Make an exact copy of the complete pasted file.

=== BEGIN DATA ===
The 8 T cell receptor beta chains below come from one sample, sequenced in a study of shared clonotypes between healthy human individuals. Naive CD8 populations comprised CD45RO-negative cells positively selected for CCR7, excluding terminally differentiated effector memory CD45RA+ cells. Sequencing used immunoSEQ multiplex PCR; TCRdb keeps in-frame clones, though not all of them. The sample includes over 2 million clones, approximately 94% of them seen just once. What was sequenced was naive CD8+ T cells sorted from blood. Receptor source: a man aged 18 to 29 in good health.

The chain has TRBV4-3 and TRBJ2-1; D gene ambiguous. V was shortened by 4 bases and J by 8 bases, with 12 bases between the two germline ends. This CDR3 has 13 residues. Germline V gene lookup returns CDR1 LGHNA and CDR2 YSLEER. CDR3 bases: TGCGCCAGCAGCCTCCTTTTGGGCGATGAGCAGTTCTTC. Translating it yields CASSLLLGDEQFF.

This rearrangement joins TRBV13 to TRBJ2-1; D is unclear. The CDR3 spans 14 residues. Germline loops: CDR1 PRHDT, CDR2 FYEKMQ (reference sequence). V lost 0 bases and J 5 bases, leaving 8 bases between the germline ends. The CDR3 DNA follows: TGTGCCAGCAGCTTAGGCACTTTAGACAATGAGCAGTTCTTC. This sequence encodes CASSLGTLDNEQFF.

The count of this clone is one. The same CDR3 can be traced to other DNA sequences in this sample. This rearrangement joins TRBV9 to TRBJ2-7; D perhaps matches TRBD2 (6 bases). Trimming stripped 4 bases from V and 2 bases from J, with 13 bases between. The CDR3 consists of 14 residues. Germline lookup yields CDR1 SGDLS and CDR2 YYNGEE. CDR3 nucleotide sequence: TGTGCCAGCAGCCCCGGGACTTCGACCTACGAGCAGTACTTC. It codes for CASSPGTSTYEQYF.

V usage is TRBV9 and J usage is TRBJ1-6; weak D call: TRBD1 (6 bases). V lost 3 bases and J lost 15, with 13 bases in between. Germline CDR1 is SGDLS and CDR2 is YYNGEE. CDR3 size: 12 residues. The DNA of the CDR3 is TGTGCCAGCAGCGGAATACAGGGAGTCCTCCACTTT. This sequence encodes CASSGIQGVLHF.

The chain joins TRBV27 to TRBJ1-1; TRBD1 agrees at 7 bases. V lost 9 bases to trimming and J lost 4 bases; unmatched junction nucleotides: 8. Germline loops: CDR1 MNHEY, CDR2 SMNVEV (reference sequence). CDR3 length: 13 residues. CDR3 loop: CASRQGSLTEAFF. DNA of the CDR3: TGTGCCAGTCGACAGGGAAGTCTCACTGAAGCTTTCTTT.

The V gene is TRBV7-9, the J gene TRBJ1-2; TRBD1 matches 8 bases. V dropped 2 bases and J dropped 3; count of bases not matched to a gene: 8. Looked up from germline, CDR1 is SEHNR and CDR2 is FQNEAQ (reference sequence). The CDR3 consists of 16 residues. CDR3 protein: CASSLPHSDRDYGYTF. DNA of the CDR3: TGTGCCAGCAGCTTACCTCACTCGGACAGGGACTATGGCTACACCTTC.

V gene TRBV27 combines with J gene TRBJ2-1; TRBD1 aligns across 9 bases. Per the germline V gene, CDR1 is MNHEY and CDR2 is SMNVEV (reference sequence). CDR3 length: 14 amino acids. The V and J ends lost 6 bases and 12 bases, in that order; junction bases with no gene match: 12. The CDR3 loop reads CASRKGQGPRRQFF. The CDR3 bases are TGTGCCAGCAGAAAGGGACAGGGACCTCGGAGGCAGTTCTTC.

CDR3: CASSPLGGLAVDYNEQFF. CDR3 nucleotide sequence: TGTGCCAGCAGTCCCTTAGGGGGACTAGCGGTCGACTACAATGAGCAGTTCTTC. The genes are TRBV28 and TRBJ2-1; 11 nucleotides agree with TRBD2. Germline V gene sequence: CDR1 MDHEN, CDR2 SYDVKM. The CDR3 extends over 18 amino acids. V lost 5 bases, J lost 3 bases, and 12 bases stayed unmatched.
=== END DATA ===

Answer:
The 8 T cell receptor beta chains below come from one sample, sequenced in a study of shared clonotypes between healthy human individuals. Naive CD8 populations comprised CD45RO-negative cells positively selected for CCR7, excluding terminally differentiated effector memory CD45RA+ cells. Sequencing used immunoSEQ multiplex PCR; TCRdb keeps in-frame clones, though not all of them. The sample includes over 2 million clones, approximately 94% of them seen just once. What was sequenced was naive CD8+ T cells sorted from blood. Receptor source: a man aged 18 to 29 in good health.

The chain has TRBV4-3 and TRBJ2-1; D gene ambiguous. V was shortened by 4 bases and J by 8 bases, with 12 bases between the two germline ends. This CDR3 has 13 residues. Germline V gene lookup returns CDR1 LGHNA and CDR2 YSLEER. CDR3 bases: TGCGCCAGCAGCCTCCTTTTGGGCGATGAGCAGTTCTTC. Translating it yields CASSLLLGDEQFF.

This rearrangement joins TRBV13 to TRBJ2-1; D is unclear. The CDR3 spans 14 residues. Germline loops: CDR1 PRHDT, CDR2 FYEKMQ (reference sequence). V lost 0 bases and J 5 bases, leaving 8 bases between the germline ends. The CDR3 DNA follows: TGTGCCAGCAGCTTAGGCACTTTAGACAATGAGCAGTTCTTC. This sequence encodes CASSLGTLDNEQFF.

The count of this clone is one. The same CDR3 can be traced to other DNA sequences in this sample. This rearrangement joins TRBV9 to TRBJ2-7; D perhaps matches TRBD2 (6 bases). Trimming stripped 4 bases from V and 2 bases from J, with 13 bases between. The CDR3 consists of 14 residues. Germline lookup yields CDR1 SGDLS and CDR2 YYNGEE. CDR3 nucleotide sequence: TGTGCCAGCAGCCCCGGGACTTCGACCTACGAGCAGTACTTC. It codes for CASSPGTSTYEQYF.

V usage is TRBV9 and J usage is TRBJ1-6; weak D call: TRBD1 (6 bases). V lost 3 bases and J lost 15, with 13 bases in between. Germline CDR1 is SGDLS and CDR2 is YYNGEE. CDR3 size: 12 residues. The DNA of the CDR3 is TGTGCCAGCAGCGGAATACAGGGAGTCCTCCACTTT. This sequence encodes CASSGIQGVLHF.

The chain joins TRBV27 to TRBJ1-1; TRBD1 agrees at 7 bases. V lost 9 bases to trimming and J lost 4 bases; unmatched junction nucleotides: 8. Germline loops: CDR1 MNHEY, CDR2 SMNVEV (reference sequence). CDR3 length: 13 residues. CDR3 loop: CASRQGSLTEAFF. DNA of the CDR3: TGTGCCAGTCGACAGGGAAGTCTCACTGAAGCTTTCTTT.

The V gene is TRBV7-9, the J gene TRBJ1-2; TRBD1 matches 8 bases. V dropped 2 bases and J dropped 3; count of bases not matched to a gene: 8. Looked up from germline, CDR1 is SEHNR and CDR2 is FQNEAQ (reference sequence). The CDR3 consists of 16 residues. CDR3 protein: CASSLPHSDRDYGYTF. DNA of the CDR3: TGTGCCAGCAGCTTACCTCACTCGGACAGGGACTATGGCTACACCTTC.

V gene TRBV27 combines with J gene TRBJ2-1; TRBD1 aligns across 9 bases. Per the germline V gene, CDR1 is MNHEY and CDR2 is SMNVEV (reference sequence). CDR3 length: 14 amino acids. The V and J ends lost 6 bases and 12 bases, in that order; junction bases with no gene match: 12. The CDR3 loop reads CASRKGQGPRRQFF. The CDR3 bases are TGTGCCAGCAGAAAGGGACAGGGACCTCGGAGGCAGTTCTTC.

CDR3: CASSPLGGLAVDYNEQFF. CDR3 nucleotide sequence: TGTGCCAGCAGTCCCTTAGGGGGACTAGCGGTCGACTACAATGAGCAGTTCTTC. The genes are TRBV28 and TRBJ2-1; 11 nucleotides agree with TRBD2. Germline V gene sequence: CDR1 MDHEN, CDR2 SYDVKM. The CDR3 extends over 18 amino acids. V lost 5 bases, J lost 3 bases, and 12 bases stayed unmatched.